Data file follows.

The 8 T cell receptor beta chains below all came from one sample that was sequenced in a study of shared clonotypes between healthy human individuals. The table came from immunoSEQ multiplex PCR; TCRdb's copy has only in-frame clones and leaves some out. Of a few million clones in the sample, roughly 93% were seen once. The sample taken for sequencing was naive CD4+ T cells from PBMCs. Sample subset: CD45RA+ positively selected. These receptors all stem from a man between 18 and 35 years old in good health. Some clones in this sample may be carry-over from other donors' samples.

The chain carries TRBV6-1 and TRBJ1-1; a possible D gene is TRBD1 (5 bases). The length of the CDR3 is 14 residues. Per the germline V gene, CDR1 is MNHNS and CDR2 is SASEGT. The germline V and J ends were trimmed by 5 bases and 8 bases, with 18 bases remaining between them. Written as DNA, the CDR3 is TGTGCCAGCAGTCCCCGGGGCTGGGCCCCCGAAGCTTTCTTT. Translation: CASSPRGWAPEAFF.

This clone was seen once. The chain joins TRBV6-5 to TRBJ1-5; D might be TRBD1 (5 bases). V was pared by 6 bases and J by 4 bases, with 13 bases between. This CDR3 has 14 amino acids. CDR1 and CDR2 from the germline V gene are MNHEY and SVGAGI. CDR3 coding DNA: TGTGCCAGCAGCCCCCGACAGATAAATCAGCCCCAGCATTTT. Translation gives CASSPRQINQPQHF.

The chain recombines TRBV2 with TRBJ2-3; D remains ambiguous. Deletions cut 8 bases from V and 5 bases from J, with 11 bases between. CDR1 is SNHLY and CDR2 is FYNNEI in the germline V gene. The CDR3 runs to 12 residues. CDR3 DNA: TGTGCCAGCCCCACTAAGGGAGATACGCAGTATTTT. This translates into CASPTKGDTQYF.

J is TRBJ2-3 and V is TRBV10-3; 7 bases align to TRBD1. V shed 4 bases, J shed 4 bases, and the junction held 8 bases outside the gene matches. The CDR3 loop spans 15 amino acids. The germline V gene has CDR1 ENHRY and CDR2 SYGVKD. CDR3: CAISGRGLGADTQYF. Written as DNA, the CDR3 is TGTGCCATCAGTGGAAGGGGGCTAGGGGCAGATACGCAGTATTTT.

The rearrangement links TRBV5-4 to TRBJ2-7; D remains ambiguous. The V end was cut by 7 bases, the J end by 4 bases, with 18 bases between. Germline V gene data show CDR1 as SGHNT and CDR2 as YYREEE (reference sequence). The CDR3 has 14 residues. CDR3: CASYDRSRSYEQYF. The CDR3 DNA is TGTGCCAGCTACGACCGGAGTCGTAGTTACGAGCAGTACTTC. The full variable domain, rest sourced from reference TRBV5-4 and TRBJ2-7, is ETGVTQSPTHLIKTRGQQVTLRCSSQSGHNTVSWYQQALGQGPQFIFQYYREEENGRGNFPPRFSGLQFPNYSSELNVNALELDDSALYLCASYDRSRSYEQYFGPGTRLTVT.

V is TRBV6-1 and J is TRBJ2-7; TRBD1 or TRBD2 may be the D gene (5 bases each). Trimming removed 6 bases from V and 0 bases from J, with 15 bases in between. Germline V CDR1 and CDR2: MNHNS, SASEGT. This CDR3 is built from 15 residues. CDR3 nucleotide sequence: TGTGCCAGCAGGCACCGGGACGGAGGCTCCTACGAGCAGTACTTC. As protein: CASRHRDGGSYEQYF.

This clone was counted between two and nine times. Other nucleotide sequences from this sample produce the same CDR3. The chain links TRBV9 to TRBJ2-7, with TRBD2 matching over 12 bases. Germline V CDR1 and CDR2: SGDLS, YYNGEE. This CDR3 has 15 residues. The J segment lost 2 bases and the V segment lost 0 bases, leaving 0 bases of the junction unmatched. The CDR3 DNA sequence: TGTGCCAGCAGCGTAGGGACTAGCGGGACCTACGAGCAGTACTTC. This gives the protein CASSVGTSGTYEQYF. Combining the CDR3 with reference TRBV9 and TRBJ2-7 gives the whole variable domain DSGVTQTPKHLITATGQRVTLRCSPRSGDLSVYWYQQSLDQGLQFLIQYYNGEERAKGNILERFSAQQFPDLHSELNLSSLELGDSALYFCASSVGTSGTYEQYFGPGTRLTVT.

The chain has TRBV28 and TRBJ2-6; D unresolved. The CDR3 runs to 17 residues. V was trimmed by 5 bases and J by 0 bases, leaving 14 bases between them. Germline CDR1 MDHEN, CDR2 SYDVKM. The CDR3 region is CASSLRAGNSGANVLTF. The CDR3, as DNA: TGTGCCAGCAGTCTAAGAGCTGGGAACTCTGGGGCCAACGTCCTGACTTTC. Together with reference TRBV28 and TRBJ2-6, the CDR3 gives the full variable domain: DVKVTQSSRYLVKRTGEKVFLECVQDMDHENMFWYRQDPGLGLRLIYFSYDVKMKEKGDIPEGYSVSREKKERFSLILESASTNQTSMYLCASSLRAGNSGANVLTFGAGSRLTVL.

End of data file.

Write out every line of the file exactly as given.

The 8 T cell receptor beta chains below all came from one sample that was sequenced in a study of shared clonotypes between healthy human individuals. The table came from immunoSEQ multiplex PCR; TCRdb's copy has only in-frame clones and leaves some out. Of a few million clones in the sample, roughly 93% were seen once. The sample taken for sequencing was naive CD4+ T cells from PBMCs. Sample subset: CD45RA+ positively selected. These receptors all stem from a man between 18 and 35 years old in good health. Some clones in this sample may be carry-over from other donors' samples.

The chain carries TRBV6-1 and TRBJ1-1; a possible D gene is TRBD1 (5 bases). The length of the CDR3 is 14 residues. Per the germline V gene, CDR1 is MNHNS and CDR2 is SASEGT. The germline V and J ends were trimmed by 5 bases and 8 bases, with 18 bases remaining between them. Written as DNA, the CDR3 is TGTGCCAGCAGTCCCCGGGGCTGGGCCCCCGAAGCTTTCTTT. Translation: CASSPRGWAPEAFF.

This clone was seen once. The chain joins TRBV6-5 to TRBJ1-5; D might be TRBD1 (5 bases). V was pared by 6 bases and J by 4 bases, with 13 bases between. This CDR3 has 14 amino acids. CDR1 and CDR2 from the germline V gene are MNHEY and SVGAGI. CDR3 coding DNA: TGTGCCAGCAGCCCCCGACAGATAAATCAGCCCCAGCATTTT. Translation gives CASSPRQINQPQHF.

The chain recombines TRBV2 with TRBJ2-3; D remains ambiguous. Deletions cut 8 bases from V and 5 bases from J, with 11 bases between. CDR1 is SNHLY and CDR2 is FYNNEI in the germline V gene. The CDR3 runs to 12 residues. CDR3 DNA: TGTGCCAGCCCCACTAAGGGAGATACGCAGTATTTT. This translates into CASPTKGDTQYF.

J is TRBJ2-3 and V is TRBV10-3; 7 bases align to TRBD1. V shed 4 bases, J shed 4 bases, and the junction held 8 bases outside the gene matches. The CDR3 loop spans 15 amino acids. The germline V gene has CDR1 ENHRY and CDR2 SYGVKD. CDR3: CAISGRGLGADTQYF. Written as DNA, the CDR3 is TGTGCCATCAGTGGAAGGGGGCTAGGGGCAGATACGCAGTATTTT.

The rearrangement links TRBV5-4 to TRBJ2-7; D remains ambiguous. The V end was cut by 7 bases, the J end by 4 bases, with 18 bases between. Germline V gene data show CDR1 as SGHNT and CDR2 as YYREEE (reference sequence). The CDR3 has 14 residues. CDR3: CASYDRSRSYEQYF. The CDR3 DNA is TGTGCCAGCTACGACCGGAGTCGTAGTTACGAGCAGTACTTC. The full variable domain, rest sourced from reference TRBV5-4 and TRBJ2-7, is ETGVTQSPTHLIKTRGQQVTLRCSSQSGHNTVSWYQQALGQGPQFIFQYYREEENGRGNFPPRFSGLQFPNYSSELNVNALELDDSALYLCASYDRSRSYEQYFGPGTRLTVT.

V is TRBV6-1 and J is TRBJ2-7; TRBD1 or TRBD2 may be the D gene (5 bases each). Trimming removed 6 bases from V and 0 bases from J, with 15 bases in between. Germline V CDR1 and CDR2: MNHNS, SASEGT. This CDR3 is built from 15 residues. CDR3 nucleotide sequence: TGTGCCAGCAGGCACCGGGACGGAGGCTCCTACGAGCAGTACTTC. As protein: CASRHRDGGSYEQYF.

This clone was counted between two and nine times. Other nucleotide sequences from this sample produce the same CDR3. The chain links TRBV9 to TRBJ2-7, with TRBD2 matching over 12 bases. Germline V CDR1 and CDR2: SGDLS, YYNGEE. This CDR3 has 15 residues. The J segment lost 2 bases and the V segment lost 0 bases, leaving 0 bases of the junction unmatched. The CDR3 DNA sequence: TGTGCCAGCAGCGTAGGGACTAGCGGGACCTACGAGCAGTACTTC. This gives the protein CASSVGTSGTYEQYF. Combining the CDR3 with reference TRBV9 and TRBJ2-7 gives the whole variable domain DSGVTQTPKHLITATGQRVTLRCSPRSGDLSVYWYQQSLDQGLQFLIQYYNGEERAKGNILERFSAQQFPDLHSELNLSSLELGDSALYFCASSVGTSGTYEQYFGPGTRLTVT.

The chain has TRBV28 and TRBJ2-6; D unresolved. The CDR3 runs to 17 residues. V was trimmed by 5 bases and J by 0 bases, leaving 14 bases between them. Germline CDR1 MDHEN, CDR2 SYDVKM. The CDR3 region is CASSLRAGNSGANVLTF. The CDR3, as DNA: TGTGCCAGCAGTCTAAGAGCTGGGAACTCTGGGGCCAACGTCCTGACTTTC. Together with reference TRBV28 and TRBJ2-6, the CDR3 gives the full variable domain: DVKVTQSSRYLVKRTGEKVFLECVQDMDHENMFWYRQDPGLGLRLIYFSYDVKMKEKGDIPEGYSVSREKKERFSLILESASTNQTSMYLCASSLRAGNSGANVLTFGAGSRLTVL.